Difference that drives progress is a spectacular ideal for higher education, but far too many schools are failing in practice. At Columbia University, a DEI office explicitly states that they “are committed to centering race in our pursuit of social justice and anti-oppressive practice. We view this as a guiding principle for our community – using a power, race, oppression, and privilege (PROP) framework across our curriculum, administrative practices, operations, and personal interactions.” This is not a neutral statement—it is an overtly political position that opposes the views of many, suggesting that there is no room for disagreement. In practice, this statement means that those who disagree, including conservatives, are not welcome. Sadly, such statements are commonplace nationwide, and the State University of New York system is mandating a new “Diversity, Equity, Inclusion and Social Justice” course for all undergraduates, beginning this fall.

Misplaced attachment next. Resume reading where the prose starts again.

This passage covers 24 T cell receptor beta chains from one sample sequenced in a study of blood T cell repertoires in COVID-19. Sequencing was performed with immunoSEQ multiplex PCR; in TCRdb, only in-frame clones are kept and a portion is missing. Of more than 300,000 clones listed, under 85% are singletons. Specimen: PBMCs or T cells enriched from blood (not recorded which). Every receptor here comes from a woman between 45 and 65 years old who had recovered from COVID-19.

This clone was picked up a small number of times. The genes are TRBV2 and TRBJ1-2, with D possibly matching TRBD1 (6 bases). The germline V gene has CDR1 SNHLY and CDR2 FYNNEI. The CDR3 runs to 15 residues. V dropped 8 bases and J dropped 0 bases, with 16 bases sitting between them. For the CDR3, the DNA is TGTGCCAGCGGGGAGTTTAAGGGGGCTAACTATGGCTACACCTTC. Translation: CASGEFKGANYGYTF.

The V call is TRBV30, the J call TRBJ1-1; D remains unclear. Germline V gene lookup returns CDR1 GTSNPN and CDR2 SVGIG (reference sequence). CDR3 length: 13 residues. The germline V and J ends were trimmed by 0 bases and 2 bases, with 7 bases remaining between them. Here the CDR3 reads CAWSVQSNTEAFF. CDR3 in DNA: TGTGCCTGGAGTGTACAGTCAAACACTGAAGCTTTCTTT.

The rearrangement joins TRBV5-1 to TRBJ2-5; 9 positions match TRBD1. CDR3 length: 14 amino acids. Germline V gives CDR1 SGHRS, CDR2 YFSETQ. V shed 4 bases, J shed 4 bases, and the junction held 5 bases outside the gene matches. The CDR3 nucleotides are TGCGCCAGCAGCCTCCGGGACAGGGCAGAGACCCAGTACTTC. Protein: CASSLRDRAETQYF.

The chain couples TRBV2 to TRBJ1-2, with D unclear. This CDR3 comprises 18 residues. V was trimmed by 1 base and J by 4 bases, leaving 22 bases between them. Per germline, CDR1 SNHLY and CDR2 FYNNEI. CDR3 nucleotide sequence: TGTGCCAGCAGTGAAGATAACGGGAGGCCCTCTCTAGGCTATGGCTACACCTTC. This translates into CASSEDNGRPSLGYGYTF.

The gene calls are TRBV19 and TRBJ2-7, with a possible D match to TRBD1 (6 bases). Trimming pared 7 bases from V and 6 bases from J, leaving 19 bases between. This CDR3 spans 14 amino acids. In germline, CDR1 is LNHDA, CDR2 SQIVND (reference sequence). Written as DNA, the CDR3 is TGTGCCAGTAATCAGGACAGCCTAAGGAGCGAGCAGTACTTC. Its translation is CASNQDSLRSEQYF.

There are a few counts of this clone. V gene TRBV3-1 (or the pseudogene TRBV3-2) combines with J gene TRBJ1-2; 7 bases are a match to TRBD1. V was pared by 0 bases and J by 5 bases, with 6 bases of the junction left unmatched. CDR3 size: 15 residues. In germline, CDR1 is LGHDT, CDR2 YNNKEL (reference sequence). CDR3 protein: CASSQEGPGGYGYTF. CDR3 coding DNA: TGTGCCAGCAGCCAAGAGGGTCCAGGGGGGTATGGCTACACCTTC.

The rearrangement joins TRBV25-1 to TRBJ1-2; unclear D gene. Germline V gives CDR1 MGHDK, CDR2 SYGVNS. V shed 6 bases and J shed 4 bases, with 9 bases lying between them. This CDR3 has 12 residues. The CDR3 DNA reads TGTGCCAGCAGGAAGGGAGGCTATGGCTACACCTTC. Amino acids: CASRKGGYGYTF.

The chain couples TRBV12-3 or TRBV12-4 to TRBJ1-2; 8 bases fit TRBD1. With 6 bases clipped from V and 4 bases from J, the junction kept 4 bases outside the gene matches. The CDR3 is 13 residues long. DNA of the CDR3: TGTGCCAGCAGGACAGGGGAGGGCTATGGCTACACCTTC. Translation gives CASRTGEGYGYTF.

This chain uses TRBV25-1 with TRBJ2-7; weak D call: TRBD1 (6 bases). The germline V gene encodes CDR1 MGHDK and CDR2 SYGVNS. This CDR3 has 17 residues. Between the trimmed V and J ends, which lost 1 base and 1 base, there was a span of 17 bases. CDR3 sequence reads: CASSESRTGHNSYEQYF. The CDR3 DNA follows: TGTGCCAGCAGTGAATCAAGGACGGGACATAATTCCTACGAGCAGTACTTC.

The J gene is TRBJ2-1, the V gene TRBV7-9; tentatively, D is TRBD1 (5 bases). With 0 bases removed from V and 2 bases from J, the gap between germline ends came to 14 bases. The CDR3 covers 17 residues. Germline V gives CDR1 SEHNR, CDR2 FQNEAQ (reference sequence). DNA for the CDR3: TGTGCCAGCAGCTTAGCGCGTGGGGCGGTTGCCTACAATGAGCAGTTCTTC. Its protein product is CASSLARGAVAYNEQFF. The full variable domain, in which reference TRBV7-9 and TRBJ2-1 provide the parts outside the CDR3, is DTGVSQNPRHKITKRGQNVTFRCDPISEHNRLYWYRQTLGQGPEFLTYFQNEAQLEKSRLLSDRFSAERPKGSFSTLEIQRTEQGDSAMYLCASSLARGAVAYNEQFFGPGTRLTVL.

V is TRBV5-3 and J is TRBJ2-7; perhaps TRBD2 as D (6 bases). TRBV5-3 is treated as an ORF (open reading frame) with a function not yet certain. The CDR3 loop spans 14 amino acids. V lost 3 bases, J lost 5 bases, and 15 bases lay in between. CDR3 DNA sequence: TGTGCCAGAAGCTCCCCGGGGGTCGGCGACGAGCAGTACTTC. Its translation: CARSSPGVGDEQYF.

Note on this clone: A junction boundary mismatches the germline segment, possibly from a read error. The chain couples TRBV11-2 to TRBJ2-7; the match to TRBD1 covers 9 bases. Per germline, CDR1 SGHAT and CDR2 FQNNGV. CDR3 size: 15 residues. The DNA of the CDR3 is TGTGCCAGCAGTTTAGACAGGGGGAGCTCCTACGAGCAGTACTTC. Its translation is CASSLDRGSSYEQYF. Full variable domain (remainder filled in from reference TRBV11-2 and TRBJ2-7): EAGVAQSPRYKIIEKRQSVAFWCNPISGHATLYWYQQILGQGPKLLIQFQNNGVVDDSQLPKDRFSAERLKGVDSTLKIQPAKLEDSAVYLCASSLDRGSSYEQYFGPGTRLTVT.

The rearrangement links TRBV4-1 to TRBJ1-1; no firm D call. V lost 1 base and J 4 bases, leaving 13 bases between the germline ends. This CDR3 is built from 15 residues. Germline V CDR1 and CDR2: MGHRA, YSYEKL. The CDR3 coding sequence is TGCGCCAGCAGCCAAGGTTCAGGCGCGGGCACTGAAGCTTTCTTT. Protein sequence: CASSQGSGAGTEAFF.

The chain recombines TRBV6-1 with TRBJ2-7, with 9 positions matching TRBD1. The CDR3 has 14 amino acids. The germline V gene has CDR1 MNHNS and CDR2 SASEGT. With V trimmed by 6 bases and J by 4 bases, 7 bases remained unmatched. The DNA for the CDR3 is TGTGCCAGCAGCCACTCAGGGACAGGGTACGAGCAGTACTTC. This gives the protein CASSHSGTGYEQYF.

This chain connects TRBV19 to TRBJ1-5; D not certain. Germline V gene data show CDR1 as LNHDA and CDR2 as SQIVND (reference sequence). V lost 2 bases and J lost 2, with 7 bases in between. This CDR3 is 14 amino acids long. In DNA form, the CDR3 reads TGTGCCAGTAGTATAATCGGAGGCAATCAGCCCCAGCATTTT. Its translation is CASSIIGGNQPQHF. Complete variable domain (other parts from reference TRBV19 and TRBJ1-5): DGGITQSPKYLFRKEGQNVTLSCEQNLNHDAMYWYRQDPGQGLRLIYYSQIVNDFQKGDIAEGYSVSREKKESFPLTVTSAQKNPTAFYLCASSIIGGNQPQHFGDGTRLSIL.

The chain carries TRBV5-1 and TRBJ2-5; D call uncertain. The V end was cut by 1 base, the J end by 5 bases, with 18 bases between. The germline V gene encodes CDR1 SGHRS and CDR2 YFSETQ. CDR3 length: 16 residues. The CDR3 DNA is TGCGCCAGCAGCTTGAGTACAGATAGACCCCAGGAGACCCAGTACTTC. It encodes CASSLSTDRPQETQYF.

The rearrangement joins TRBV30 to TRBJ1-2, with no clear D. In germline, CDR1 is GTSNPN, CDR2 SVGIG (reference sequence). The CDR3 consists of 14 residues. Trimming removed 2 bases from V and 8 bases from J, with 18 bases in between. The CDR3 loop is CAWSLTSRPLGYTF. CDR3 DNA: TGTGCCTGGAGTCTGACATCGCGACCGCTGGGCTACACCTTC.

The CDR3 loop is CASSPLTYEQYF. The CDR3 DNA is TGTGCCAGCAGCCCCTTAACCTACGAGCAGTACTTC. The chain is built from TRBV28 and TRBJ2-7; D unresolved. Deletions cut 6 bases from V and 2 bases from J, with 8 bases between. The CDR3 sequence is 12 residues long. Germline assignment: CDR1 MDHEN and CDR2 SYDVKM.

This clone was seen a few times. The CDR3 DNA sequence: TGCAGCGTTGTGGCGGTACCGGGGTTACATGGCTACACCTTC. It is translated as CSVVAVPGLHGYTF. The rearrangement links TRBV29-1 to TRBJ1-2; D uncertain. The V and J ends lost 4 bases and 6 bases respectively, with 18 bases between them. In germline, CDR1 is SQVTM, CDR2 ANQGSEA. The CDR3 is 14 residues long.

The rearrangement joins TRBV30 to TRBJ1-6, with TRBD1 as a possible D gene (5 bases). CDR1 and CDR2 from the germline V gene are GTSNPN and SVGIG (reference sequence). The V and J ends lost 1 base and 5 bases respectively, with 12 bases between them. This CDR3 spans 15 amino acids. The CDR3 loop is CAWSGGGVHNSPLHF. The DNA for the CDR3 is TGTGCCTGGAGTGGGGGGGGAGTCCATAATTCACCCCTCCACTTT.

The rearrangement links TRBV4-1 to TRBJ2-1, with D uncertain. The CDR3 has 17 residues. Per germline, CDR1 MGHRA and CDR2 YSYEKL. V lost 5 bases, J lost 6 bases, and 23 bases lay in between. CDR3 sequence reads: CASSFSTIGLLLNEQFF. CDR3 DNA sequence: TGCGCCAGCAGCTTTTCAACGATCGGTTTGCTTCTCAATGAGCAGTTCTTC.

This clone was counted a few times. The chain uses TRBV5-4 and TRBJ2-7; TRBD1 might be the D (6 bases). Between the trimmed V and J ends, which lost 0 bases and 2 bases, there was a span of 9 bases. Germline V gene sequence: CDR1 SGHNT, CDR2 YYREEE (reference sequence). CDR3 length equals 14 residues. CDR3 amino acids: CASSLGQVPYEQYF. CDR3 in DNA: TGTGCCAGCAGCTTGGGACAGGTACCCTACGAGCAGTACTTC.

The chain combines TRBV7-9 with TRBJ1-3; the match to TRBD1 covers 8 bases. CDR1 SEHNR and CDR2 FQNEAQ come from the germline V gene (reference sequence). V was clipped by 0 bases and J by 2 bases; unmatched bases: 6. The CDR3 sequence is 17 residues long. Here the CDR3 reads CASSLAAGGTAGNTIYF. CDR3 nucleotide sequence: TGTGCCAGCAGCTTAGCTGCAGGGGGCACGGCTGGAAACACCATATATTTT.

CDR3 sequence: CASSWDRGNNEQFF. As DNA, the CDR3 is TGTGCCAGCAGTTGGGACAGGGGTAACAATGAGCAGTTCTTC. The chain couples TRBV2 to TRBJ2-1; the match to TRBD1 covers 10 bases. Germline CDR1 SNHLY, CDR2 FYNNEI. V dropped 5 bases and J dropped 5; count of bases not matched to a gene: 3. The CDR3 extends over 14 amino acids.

It should surprise no one, then, that data from New America’s Varying Degrees survey shows appreciably different partisan attitudes toward higher education. About 44 percent of Democrats strongly agree that public four-year colleges and universities are meant for people like them. Only 21 percent of Republicans agree. This partisan difference is significant and sobering. Even independents are not thrilled about the politically charged progressive rhetoric on our campuses, as just 29 percent strongly agree that these schools are for them.